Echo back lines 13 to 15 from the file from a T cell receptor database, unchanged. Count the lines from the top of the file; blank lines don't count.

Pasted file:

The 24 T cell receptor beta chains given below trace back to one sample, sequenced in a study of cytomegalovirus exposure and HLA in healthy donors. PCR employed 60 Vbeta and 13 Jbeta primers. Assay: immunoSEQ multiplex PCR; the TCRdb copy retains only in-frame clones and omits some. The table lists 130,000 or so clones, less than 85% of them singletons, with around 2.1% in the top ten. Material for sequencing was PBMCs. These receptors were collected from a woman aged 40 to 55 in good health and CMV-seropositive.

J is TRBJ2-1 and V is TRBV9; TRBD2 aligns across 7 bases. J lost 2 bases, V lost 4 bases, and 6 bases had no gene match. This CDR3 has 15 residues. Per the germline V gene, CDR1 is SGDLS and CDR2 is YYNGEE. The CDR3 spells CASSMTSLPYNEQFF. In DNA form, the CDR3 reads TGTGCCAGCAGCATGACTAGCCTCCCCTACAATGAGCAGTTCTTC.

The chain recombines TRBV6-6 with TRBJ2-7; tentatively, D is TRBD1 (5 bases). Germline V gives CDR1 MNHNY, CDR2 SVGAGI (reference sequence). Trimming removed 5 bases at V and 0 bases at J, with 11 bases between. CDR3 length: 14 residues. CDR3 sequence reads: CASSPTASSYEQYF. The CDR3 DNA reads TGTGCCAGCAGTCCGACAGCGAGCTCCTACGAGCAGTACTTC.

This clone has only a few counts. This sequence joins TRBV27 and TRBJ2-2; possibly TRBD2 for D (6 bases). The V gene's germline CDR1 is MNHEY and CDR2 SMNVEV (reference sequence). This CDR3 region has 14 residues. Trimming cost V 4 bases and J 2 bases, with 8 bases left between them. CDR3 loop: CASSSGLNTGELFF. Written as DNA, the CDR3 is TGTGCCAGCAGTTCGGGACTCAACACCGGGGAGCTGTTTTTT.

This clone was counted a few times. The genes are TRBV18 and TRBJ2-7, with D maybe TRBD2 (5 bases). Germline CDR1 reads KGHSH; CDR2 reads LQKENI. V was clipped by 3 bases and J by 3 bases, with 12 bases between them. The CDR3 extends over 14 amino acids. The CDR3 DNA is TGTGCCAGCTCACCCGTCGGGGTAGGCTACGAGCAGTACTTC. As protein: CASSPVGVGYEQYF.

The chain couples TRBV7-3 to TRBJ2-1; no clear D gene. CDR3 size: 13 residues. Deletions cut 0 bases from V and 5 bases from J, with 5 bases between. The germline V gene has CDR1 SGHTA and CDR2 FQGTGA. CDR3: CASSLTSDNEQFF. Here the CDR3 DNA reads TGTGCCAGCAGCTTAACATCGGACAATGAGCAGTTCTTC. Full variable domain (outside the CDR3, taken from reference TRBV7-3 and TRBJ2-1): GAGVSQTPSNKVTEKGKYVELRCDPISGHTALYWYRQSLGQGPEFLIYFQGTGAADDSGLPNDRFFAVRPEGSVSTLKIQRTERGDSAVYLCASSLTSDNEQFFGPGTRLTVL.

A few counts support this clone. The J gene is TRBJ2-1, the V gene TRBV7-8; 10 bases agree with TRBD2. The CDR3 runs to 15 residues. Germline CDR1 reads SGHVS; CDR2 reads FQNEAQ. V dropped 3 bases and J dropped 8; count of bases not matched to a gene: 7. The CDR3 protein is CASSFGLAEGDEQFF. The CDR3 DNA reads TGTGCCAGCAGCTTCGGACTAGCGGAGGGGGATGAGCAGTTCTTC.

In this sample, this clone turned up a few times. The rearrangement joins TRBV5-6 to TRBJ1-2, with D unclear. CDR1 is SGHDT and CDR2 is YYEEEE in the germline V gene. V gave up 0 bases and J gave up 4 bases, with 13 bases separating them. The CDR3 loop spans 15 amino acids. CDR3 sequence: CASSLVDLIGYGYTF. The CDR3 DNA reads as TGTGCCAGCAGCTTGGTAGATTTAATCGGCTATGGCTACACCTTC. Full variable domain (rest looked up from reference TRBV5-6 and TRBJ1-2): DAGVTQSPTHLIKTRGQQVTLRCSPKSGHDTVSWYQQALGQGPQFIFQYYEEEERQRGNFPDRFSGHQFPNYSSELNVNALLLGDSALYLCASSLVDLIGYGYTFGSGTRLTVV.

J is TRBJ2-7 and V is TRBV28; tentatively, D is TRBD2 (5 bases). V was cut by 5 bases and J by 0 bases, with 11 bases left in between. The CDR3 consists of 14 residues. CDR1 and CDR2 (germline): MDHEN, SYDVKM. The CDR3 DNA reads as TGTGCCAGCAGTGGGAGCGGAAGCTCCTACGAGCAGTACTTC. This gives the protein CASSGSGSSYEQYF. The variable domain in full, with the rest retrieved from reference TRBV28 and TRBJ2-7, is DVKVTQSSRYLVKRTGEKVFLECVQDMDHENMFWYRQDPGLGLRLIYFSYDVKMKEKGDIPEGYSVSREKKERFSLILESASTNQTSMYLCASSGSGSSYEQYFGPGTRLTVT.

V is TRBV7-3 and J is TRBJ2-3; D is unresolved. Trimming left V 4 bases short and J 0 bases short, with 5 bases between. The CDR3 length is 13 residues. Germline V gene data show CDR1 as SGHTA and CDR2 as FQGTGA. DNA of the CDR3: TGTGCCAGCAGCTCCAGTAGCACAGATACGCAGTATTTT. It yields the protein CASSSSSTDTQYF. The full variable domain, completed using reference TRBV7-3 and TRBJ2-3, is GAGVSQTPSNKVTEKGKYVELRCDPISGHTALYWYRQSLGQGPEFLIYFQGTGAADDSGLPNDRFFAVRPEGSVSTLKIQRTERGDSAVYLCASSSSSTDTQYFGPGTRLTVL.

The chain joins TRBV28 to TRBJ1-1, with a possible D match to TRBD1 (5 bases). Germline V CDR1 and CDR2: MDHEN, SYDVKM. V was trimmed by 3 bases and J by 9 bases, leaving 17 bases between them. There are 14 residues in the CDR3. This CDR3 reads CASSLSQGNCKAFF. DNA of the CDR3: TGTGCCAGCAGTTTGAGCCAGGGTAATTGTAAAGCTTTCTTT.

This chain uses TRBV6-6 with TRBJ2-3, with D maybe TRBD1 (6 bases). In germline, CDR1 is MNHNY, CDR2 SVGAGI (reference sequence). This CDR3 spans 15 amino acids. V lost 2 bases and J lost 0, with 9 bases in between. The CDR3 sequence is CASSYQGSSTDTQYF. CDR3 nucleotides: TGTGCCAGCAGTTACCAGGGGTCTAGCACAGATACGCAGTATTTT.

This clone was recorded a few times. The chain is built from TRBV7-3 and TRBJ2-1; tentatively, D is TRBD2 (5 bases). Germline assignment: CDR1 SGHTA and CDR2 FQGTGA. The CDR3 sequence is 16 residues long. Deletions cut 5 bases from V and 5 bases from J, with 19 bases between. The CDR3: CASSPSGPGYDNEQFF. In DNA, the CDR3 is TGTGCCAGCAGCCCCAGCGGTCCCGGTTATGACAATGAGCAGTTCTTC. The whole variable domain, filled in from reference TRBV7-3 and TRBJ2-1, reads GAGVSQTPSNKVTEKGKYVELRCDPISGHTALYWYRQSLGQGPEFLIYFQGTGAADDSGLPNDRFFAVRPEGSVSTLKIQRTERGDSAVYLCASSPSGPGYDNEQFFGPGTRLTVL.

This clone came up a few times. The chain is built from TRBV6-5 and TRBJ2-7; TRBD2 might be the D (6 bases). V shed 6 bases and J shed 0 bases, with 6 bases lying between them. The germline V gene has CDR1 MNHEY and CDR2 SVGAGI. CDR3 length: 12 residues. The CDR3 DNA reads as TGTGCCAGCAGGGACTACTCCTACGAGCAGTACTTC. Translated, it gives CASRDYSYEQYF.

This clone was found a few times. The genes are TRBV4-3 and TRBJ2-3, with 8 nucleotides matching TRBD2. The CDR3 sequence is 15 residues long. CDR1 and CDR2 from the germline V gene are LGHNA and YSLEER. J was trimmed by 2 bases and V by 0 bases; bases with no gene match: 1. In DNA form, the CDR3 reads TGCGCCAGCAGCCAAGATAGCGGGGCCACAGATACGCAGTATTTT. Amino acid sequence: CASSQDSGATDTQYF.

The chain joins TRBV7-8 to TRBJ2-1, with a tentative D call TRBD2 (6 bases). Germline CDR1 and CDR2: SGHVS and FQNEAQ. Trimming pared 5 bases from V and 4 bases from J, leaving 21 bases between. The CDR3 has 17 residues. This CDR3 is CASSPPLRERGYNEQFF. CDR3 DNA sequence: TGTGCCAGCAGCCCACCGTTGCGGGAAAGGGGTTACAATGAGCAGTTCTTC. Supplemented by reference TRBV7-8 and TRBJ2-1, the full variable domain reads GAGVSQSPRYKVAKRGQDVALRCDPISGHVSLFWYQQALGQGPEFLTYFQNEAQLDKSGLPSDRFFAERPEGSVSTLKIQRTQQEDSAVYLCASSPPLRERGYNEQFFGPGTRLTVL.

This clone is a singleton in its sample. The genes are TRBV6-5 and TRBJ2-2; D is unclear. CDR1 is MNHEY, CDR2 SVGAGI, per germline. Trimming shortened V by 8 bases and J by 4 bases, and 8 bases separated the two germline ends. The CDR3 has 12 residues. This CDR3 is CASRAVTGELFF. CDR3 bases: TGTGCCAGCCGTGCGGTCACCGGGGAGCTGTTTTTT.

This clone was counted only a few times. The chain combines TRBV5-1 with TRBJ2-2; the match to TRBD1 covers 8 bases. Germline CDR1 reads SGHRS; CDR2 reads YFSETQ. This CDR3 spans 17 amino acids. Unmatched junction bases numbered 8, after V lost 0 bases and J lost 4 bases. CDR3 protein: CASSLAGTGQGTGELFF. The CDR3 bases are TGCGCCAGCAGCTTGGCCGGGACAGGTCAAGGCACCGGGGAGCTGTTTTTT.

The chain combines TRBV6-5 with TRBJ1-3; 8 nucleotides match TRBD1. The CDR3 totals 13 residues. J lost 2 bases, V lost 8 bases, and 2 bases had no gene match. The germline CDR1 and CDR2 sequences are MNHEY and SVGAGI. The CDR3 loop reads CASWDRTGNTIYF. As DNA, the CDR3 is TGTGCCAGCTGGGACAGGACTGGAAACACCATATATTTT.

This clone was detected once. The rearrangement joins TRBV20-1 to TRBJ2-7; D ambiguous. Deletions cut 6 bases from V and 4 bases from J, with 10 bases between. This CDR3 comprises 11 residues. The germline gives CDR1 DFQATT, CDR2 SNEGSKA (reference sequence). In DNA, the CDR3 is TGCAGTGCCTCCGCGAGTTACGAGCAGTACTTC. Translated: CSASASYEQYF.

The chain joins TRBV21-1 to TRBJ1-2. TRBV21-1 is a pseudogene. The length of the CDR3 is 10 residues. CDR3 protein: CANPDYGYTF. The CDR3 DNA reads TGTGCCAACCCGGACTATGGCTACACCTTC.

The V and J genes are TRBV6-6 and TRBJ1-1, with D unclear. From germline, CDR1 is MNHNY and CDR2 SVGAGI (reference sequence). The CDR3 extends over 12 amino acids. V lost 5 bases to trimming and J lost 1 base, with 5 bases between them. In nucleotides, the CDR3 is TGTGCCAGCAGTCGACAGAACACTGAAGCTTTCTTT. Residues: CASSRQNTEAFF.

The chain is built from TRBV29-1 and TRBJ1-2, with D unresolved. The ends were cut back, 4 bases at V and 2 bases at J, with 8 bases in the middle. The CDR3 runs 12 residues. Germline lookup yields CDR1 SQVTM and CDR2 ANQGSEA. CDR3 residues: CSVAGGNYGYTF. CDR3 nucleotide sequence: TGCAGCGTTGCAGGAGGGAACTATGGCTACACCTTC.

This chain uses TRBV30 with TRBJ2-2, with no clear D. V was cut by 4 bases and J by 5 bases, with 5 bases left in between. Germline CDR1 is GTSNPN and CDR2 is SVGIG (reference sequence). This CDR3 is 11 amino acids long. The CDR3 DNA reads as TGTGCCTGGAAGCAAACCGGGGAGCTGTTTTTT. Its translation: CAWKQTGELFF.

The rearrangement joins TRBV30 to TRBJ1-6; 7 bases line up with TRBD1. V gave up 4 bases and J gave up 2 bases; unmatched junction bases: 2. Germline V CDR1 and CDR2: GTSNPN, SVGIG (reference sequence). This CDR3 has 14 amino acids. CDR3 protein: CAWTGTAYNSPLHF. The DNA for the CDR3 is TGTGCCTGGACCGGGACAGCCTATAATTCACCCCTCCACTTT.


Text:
This clone was recorded a few times. The chain is built from TRBV7-3 and TRBJ2-1; tentatively, D is TRBD2 (5 bases). Germline assignment: CDR1 SGHTA and CDR2 FQGTGA. The CDR3 sequence is 16 residues long. Deletions cut 5 bases from V and 5 bases from J, with 19 bases between. The CDR3: CASSPSGPGYDNEQFF. In DNA, the CDR3 is TGTGCCAGCAGCCCCAGCGGTCCCGGTTATGACAATGAGCAGTTCTTC. The whole variable domain, filled in from reference TRBV7-3 and TRBJ2-1, reads GAGVSQTPSNKVTEKGKYVELRCDPISGHTALYWYRQSLGQGPEFLIYFQGTGAADDSGLPNDRFFAVRPEGSVSTLKIQRTERGDSAVYLCASSPSGPGYDNEQFFGPGTRLTVL.

This clone came up a few times. The chain is built from TRBV6-5 and TRBJ2-7; TRBD2 might be the D (6 bases). V shed 6 bases and J shed 0 bases, with 6 bases lying between them. The germline V gene has CDR1 MNHEY and CDR2 SVGAGI. CDR3 length: 12 residues. The CDR3 DNA reads as TGTGCCAGCAGGGACTACTCCTACGAGCAGTACTTC. Translated, it gives CASRDYSYEQYF.

This clone was found a few times. The genes are TRBV4-3 and TRBJ2-3, with 8 nucleotides matching TRBD2. The CDR3 sequence is 15 residues long. CDR1 and CDR2 from the germline V gene are LGHNA and YSLEER. J was trimmed by 2 bases and V by 0 bases; bases with no gene match: 1. In DNA form, the CDR3 reads TGCGCCAGCAGCCAAGATAGCGGGGCCACAGATACGCAGTATTTT. Amino acid sequence: CASSQDSGATDTQYF.